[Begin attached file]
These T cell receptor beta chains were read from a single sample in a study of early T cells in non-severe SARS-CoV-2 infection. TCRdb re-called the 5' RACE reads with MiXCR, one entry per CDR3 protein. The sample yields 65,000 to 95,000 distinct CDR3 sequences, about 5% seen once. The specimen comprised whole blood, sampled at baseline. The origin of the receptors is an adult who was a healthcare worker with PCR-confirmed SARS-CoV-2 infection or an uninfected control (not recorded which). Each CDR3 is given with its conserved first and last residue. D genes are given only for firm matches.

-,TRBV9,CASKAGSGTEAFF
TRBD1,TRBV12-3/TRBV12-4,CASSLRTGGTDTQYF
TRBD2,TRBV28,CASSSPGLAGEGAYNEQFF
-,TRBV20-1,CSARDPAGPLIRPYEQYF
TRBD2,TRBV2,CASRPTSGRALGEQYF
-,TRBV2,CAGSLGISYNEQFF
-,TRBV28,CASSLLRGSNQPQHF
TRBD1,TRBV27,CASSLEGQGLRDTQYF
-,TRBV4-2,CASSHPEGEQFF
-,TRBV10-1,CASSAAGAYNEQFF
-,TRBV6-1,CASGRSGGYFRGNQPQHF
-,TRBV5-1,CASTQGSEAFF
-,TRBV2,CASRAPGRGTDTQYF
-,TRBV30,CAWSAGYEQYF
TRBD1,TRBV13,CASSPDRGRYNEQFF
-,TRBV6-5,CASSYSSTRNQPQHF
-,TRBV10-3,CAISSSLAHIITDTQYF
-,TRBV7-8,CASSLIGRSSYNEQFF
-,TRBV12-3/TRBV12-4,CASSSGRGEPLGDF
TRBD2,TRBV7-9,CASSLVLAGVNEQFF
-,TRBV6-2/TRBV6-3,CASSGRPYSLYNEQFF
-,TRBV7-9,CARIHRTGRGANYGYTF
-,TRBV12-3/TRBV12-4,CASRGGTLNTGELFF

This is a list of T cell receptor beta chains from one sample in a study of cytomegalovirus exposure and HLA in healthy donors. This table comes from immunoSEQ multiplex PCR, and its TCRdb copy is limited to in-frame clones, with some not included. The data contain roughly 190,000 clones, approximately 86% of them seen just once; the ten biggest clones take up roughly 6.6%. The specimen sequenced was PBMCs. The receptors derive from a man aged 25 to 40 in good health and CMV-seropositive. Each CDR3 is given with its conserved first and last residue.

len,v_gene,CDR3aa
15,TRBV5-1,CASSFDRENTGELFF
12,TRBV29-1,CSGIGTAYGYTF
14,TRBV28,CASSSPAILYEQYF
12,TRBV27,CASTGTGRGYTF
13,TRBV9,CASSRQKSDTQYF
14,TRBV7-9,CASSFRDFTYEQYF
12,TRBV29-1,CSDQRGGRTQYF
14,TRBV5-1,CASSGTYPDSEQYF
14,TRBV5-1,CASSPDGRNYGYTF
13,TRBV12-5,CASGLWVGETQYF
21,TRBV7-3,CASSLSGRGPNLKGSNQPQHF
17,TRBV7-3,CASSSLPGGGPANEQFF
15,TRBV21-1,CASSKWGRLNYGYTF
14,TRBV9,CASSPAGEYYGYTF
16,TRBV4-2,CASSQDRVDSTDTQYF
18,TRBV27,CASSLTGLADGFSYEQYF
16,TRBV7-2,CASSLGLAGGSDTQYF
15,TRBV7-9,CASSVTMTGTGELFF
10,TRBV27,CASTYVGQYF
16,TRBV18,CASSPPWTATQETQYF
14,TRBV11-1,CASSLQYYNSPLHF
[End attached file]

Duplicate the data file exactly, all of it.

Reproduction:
These T cell receptor beta chains were read from a single sample in a study of early T cells in non-severe SARS-CoV-2 infection. TCRdb re-called the 5' RACE reads with MiXCR, one entry per CDR3 protein. The sample yields 65,000 to 95,000 distinct CDR3 sequences, about 5% seen once. The specimen comprised whole blood, sampled at baseline. The origin of the receptors is an adult who was a healthcare worker with PCR-confirmed SARS-CoV-2 infection or an uninfected control (not recorded which). Each CDR3 is given with its conserved first and last residue. D genes are given only for firm matches.

-,TRBV9,CASKAGSGTEAFF
TRBD1,TRBV12-3/TRBV12-4,CASSLRTGGTDTQYF
TRBD2,TRBV28,CASSSPGLAGEGAYNEQFF
-,TRBV20-1,CSARDPAGPLIRPYEQYF
TRBD2,TRBV2,CASRPTSGRALGEQYF
-,TRBV2,CAGSLGISYNEQFF
-,TRBV28,CASSLLRGSNQPQHF
TRBD1,TRBV27,CASSLEGQGLRDTQYF
-,TRBV4-2,CASSHPEGEQFF
-,TRBV10-1,CASSAAGAYNEQFF
-,TRBV6-1,CASGRSGGYFRGNQPQHF
-,TRBV5-1,CASTQGSEAFF
-,TRBV2,CASRAPGRGTDTQYF
-,TRBV30,CAWSAGYEQYF
TRBD1,TRBV13,CASSPDRGRYNEQFF
-,TRBV6-5,CASSYSSTRNQPQHF
-,TRBV10-3,CAISSSLAHIITDTQYF
-,TRBV7-8,CASSLIGRSSYNEQFF
-,TRBV12-3/TRBV12-4,CASSSGRGEPLGDF
TRBD2,TRBV7-9,CASSLVLAGVNEQFF
-,TRBV6-2/TRBV6-3,CASSGRPYSLYNEQFF
-,TRBV7-9,CARIHRTGRGANYGYTF
-,TRBV12-3/TRBV12-4,CASRGGTLNTGELFF

This is a list of T cell receptor beta chains from one sample in a study of cytomegalovirus exposure and HLA in healthy donors. This table comes from immunoSEQ multiplex PCR, and its TCRdb copy is limited to in-frame clones, with some not included. The data contain roughly 190,000 clones, approximately 86% of them seen just once; the ten biggest clones take up roughly 6.6%. The specimen sequenced was PBMCs. The receptors derive from a man aged 25 to 40 in good health and CMV-seropositive. Each CDR3 is given with its conserved first and last residue.

len,v_gene,CDR3aa
15,TRBV5-1,CASSFDRENTGELFF
12,TRBV29-1,CSGIGTAYGYTF
14,TRBV28,CASSSPAILYEQYF
12,TRBV27,CASTGTGRGYTF
13,TRBV9,CASSRQKSDTQYF
14,TRBV7-9,CASSFRDFTYEQYF
12,TRBV29-1,CSDQRGGRTQYF
14,TRBV5-1,CASSGTYPDSEQYF
14,TRBV5-1,CASSPDGRNYGYTF
13,TRBV12-5,CASGLWVGETQYF
21,TRBV7-3,CASSLSGRGPNLKGSNQPQHF
17,TRBV7-3,CASSSLPGGGPANEQFF
15,TRBV21-1,CASSKWGRLNYGYTF
14,TRBV9,CASSPAGEYYGYTF
16,TRBV4-2,CASSQDRVDSTDTQYF
18,TRBV27,CASSLTGLADGFSYEQYF
16,TRBV7-2,CASSLGLAGGSDTQYF
15,TRBV7-9,CASSVTMTGTGELFF
10,TRBV27,CASTYVGQYF
16,TRBV18,CASSPPWTATQETQYF
14,TRBV11-1,CASSLQYYNSPLHF